Sources: Goldman Sachs and Bloomberg Analytics. The financial condition indices refer to the Goldman Sachs panel a and Bloomberg panel b constructed financial condition indices for the United States and the euro area. Positive deviations from zero signify a tightening, while negative deviations from zero signify a loosening.
This box documents how the Global Stock Market Factor is computed and explores its relative importance for euro area stock returns. The first common factor is the Global Stock Market Factor. Two results stand out.
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First, commonality is very heterogeneous across countries. Second, the relevance that the global factor has for the equity returns of euro area countries dark blue bars and the United States yellow bar is overall comparable, indicating that global shocks are an important factor in shaping both euro area and US equity price movements. Real economy and financial market integration over the past decades has influenced the synchronisation of capital flows and asset prices across the world. However, after the crisis, the synchronisation of capital flows and stock prices has abated, returning to the levels observed between the s and the s.
The global financial cycle is closely connected to global risk factors. A measure of global risk aversion constructed as the common factor that drives a panel of equity returns has a significant impact on capital flows and stock returns. The exchange rate regime matters only for the transmission of global risk to asset prices when the capital account is open. The impact of US interest rates and the US dollar exchange rate on capital flows, instead, appears to be episodic. The influence of the global financial cycle on the euro area depends on the particular measure that is analysed.
Prepared by Fabrizio Venditti This box documents how the Global Stock Market Factor is computed and explores its relative importance for euro area stock returns. The evidence supporting the presence and economic significance of a global financial cycle has been challenged by a recent study by Cerutti, E.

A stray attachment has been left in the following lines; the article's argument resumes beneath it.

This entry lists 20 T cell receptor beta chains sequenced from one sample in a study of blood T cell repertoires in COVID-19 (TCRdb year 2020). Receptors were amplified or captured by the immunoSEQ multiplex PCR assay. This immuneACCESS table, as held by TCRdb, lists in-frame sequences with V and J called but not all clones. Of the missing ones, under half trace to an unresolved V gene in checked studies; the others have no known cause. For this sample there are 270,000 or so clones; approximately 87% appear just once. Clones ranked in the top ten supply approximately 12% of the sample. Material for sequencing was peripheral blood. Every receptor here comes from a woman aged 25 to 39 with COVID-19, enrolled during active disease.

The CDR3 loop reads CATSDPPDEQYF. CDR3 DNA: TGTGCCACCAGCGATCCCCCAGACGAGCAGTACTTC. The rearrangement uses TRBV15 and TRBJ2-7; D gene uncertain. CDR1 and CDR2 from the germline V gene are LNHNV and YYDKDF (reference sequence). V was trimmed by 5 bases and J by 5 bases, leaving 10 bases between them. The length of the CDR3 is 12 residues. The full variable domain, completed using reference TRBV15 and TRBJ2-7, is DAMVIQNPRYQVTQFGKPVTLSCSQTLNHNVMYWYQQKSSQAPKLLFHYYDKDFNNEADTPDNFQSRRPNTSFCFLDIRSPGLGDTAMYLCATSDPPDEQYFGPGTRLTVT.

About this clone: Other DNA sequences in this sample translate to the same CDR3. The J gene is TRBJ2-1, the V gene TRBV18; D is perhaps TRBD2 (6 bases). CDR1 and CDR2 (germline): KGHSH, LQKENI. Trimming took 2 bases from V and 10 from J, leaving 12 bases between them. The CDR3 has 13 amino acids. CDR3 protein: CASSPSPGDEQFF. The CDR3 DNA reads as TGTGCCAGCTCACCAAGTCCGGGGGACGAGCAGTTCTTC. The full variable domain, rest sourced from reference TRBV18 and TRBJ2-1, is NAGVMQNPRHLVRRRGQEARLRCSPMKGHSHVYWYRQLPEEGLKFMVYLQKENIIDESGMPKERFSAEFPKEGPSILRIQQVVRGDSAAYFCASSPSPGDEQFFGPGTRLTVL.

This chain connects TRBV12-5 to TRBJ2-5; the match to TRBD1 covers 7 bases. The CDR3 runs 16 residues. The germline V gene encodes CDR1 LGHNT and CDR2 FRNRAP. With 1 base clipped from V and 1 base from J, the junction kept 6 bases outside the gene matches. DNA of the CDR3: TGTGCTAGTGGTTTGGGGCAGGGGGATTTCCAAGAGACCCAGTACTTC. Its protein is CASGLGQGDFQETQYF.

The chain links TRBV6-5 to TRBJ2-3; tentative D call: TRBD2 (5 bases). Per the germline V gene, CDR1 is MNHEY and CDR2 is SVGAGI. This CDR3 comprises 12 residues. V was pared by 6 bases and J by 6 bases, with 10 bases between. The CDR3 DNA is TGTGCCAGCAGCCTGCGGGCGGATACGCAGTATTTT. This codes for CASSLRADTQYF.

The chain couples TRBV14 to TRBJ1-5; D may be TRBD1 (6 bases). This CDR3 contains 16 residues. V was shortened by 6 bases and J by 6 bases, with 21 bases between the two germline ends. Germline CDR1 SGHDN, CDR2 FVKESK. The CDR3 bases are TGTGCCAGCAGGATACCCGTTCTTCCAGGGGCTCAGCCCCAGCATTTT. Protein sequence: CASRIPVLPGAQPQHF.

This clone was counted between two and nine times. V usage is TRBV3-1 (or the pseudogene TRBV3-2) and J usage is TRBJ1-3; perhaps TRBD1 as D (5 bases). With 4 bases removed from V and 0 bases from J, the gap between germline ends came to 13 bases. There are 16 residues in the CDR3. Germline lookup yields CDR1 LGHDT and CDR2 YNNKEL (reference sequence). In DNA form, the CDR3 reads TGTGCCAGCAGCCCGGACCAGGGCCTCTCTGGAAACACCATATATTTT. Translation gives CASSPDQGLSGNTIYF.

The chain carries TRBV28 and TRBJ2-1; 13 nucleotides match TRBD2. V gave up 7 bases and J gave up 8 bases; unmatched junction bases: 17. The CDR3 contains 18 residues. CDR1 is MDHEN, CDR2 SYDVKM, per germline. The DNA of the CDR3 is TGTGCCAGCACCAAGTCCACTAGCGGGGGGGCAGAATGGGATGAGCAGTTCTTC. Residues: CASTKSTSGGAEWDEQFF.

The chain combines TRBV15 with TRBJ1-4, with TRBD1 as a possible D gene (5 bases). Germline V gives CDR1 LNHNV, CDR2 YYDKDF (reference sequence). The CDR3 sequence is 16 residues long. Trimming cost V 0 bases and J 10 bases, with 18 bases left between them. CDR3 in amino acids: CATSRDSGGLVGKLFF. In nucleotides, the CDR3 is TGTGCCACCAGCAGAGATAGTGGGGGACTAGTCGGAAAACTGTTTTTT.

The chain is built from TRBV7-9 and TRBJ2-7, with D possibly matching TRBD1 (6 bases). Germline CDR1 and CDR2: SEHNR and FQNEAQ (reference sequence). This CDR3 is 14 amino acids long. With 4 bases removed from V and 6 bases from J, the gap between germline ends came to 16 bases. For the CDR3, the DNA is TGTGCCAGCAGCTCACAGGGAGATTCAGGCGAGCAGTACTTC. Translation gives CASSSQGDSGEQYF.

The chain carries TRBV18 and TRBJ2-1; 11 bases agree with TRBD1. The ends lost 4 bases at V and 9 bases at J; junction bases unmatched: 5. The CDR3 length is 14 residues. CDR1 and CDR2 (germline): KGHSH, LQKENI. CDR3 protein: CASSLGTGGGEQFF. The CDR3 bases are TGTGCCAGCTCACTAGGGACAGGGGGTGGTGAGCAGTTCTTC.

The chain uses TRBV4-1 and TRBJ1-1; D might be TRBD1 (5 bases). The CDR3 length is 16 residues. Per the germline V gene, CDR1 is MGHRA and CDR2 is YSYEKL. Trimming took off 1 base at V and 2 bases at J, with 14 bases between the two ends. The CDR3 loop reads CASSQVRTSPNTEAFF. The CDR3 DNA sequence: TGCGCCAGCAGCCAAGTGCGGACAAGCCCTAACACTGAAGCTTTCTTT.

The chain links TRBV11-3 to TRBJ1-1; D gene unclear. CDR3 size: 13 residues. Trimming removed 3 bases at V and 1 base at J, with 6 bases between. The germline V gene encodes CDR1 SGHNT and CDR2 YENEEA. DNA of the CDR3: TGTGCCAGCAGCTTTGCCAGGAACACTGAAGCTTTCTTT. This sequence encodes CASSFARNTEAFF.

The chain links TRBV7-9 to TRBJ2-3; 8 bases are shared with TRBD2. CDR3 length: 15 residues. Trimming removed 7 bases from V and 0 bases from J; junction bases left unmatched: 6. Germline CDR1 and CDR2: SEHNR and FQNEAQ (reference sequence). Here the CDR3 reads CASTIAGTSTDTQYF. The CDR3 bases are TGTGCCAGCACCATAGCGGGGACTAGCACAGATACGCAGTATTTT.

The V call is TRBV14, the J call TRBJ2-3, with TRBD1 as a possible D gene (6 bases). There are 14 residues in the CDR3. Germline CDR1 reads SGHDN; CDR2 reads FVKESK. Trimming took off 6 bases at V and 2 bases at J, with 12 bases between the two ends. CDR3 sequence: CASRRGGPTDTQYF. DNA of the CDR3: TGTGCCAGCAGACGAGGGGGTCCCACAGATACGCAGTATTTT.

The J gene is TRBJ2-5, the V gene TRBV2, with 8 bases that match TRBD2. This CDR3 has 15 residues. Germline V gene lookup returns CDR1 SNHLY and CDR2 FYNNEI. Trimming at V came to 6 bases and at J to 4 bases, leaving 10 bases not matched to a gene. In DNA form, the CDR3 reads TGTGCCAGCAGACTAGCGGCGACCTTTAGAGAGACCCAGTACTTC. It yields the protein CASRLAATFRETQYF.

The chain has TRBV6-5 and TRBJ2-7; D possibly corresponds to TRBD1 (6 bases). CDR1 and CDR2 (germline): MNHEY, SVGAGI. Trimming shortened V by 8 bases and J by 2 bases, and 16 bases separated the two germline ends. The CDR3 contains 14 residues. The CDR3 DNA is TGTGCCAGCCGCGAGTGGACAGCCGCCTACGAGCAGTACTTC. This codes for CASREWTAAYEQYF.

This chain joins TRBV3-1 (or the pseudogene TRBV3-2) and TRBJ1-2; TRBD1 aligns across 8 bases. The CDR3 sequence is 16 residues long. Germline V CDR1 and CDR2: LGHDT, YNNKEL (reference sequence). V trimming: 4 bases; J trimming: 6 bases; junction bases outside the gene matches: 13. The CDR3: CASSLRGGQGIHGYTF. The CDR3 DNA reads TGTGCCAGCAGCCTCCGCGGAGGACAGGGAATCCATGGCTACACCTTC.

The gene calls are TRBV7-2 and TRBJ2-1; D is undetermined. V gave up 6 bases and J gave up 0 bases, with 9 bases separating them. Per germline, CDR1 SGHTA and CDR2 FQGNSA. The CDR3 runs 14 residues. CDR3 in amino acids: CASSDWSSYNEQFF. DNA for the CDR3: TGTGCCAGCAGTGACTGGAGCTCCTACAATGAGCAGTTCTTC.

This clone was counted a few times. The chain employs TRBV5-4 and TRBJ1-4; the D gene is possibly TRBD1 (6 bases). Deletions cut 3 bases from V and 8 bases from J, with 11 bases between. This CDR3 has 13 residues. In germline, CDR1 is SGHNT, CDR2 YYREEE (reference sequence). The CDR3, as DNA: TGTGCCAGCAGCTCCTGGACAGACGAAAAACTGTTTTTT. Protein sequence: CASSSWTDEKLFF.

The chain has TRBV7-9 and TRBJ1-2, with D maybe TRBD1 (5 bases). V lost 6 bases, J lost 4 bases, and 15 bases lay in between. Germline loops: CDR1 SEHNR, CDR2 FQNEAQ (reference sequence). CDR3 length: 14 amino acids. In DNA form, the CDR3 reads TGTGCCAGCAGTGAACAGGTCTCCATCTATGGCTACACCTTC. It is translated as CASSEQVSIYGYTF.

In the euro area, risk sharing takes place mainly via the capital channel. As regards risky asset prices, the focus is on stock returns, since it is difficult to obtain other measures, such as corporate bond prices or mortgage rates, for a large panel of countries including emerging economies since the s. See also Forbes, K. The choice of the VIX can be justified on three grounds.
Second, the US stock market plays a central role in global financial markets owing to the importance of the US dollar. Third, the VIX is available for a long time span. The results are robust to the inclusion of different lags of the dependent variable.
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The exchange rate regime classification is based on Ilzetzki, E. This outcome may be explained by the increased attractiveness of the US dollar as a safe haven since the start of the global financial crisis. It is possible to note that the value of the dollar is positively correlated with risk factors around 0. This paper will also discuss how this higher revenue should be spent in order to narrow income and wealth divide.
As a case in point, education will be highlighted. This has contributed to the severity of the recent financial and economic crises. The recovery from the crisis has been rather sluggish so far, and this has given rise to a renewed discussion about stagnation tendencies in mature capitalist economies. Therefore, in the current paper we will focus on the development of income distribution since the outbreak of the crisis for a set of mature capitalist economies. The focus will be on functional distribution wage and profit shares , personal or household distribution Gini coefficient, top-income shares and on wage dispersion.
Title of proposed paper: Secular Stagnation and the Cyber revolution. Internet and mobile technologies have brought many benefits, including total factor productivity rises and new market opportunities. However, negative impacts from secular stagnation, productivity losses and falling employment are often ignored.
Labour productivity and wages decline if workers are obliged to spend time complying with complex and unwieldy security policies. Online social networks, easily accessible via mobile technologies, create opportunities for distractions and shirking at work.
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Automation of an increasing range of jobs dampens labour demand and accelerates substitution of capital for labour, with implications for consumer demand, employment and unemployment. This paper explores relationships between computerisation and secular stagnation, taking into the distinctive features of information and communication technology ICT investment, including accelerated depreciation, reduced inventory investment and network effects. The relationships will be explored empirically using OECD data, analysed using panel estimation techniques.